Regional simulation of ecosystem CO 2 and water vapor exchange for agricultural land using NOAA AVHRR and Terra MODIS satellite data. Application to Zealand, Denmark

Rasmus Houborg, Henrik Soegaard

Research output: Contribution to journalArticlepeer-review

57 Scopus citations

Abstract

While accurate information on ecosystem CO 2 and water vapor exchange is available at eddy covariance flux tower sites, methods to expand predictions of CO 2 and energy exchange to regional or global scales with high fidelity are lacking. The main objective of this study was to examine the applicability of land surface and atmospheric products from the Moderate Resolution Imaging Spectroradiometer (MODIS) and the Advanced Very High Resolution Radiometer (AVHRR) for assessing the spatial variation in CO 2 and water vapor fluxes for cloudless agricultural land pixels at the Island of Zealand, Denmark. The spatial distribution of green leaf area index, direct-beam and diffuse solar radiation and air humidity was inferred on the basis of late morning MODIS data that was combined with afternoon AVHRR data to resolve the diurnal variation in air and surface temperature. These variables were used in a coupled "two-leaf" ecosystem model operating at an hourly time scale.The enhanced vegetation index (EVI) was strongly correlated with field measurements of green leaf area index (r 2=0.91) and remained sensitive to variations in green biomass up to green leaf area indices of 4-5. Evaluation against standard meteorological data showed that instantaneous estimates of air temperature, actual vapor pressure and incoming solar radiation could be retrieved with overall root mean square errors of 2.5°C, 138.3 Pa and 47.7 W m -2, respectively. The combination of late morning and afternoon inferences made it possible to resolve the diurnal course in key model parameters, and predicted rates of ecosystem CO 2 and water vapor exchange were comparable to eddy covariance measurements at a single flux tower. A large spatial diversity in CO 2 and water vapor exchange was maintained throughout the study period due to significant regional variations in meteorological input variables and large spatial differences in canopy development. The results of this study stress the necessity of pixel based estimates for an accurate evaluation of regional budgets of CO 2 and water vapor exchange.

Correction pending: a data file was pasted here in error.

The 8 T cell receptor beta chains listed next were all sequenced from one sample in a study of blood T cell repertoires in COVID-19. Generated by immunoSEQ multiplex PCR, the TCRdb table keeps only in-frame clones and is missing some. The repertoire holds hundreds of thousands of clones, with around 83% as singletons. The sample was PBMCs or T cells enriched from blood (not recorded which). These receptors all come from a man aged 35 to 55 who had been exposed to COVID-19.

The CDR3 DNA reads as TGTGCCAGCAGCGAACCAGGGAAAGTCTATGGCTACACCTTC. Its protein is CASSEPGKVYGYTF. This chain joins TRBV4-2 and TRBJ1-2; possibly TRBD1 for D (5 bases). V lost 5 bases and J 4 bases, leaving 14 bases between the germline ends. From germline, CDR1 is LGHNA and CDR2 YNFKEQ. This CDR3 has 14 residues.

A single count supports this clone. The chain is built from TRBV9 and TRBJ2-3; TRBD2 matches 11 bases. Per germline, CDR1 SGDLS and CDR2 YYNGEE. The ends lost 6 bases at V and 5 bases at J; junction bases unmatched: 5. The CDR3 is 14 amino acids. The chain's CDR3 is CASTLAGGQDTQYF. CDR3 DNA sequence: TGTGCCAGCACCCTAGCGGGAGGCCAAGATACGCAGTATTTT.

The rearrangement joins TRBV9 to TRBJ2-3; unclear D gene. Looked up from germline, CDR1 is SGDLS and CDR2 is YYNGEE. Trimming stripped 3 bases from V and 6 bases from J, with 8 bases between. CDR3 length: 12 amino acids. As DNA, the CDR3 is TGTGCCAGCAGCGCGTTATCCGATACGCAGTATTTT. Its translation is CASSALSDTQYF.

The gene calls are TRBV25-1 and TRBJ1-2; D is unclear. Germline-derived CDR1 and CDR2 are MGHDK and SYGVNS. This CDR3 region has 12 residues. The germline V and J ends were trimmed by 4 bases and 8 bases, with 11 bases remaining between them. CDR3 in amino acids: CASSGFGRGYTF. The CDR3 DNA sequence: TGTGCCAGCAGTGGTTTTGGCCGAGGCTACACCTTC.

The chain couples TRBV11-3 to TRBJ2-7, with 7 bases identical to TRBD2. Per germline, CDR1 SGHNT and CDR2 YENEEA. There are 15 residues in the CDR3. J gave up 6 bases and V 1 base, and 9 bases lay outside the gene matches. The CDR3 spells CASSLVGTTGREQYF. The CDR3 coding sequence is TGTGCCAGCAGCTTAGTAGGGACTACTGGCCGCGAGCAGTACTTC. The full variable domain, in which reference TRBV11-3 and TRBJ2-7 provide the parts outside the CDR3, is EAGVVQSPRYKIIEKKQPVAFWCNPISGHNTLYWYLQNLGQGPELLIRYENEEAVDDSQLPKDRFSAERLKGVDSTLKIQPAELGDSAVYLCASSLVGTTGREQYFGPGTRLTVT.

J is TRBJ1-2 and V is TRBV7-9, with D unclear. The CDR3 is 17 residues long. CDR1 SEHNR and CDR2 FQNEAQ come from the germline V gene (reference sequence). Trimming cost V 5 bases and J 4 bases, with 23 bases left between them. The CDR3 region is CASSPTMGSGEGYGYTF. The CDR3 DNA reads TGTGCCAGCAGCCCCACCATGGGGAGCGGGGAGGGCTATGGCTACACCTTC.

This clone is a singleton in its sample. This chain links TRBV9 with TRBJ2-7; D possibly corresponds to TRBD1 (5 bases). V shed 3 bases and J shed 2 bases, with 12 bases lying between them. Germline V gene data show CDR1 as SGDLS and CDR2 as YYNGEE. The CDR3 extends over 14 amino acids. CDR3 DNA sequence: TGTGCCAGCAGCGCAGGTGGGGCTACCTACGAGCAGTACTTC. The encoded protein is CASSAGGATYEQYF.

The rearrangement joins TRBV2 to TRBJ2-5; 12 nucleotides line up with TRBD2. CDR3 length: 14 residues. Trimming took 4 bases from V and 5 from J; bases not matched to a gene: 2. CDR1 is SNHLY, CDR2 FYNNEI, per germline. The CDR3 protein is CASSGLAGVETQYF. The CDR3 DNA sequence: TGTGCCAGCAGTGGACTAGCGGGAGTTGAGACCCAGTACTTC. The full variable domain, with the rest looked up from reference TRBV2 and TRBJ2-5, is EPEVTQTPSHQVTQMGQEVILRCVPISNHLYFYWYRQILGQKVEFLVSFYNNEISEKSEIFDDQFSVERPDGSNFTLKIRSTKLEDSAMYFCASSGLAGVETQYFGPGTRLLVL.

Original languageEnglish (US)
Pages (from-to)150-167
Number of pages18
JournalRemote Sensing of Environment
Volume93
Issue number1-2
DOIs
StatePublished - Oct 30 2004

Keywords

  • Agricultural land
  • CO
  • NOAA AVHRR
  • Regional simulation
  • Terra MODIS
  • Water vapor
  • Zealand, Denmark

ASJC Scopus subject areas

  • Soil Science
  • Geology
  • Computers in Earth Sciences

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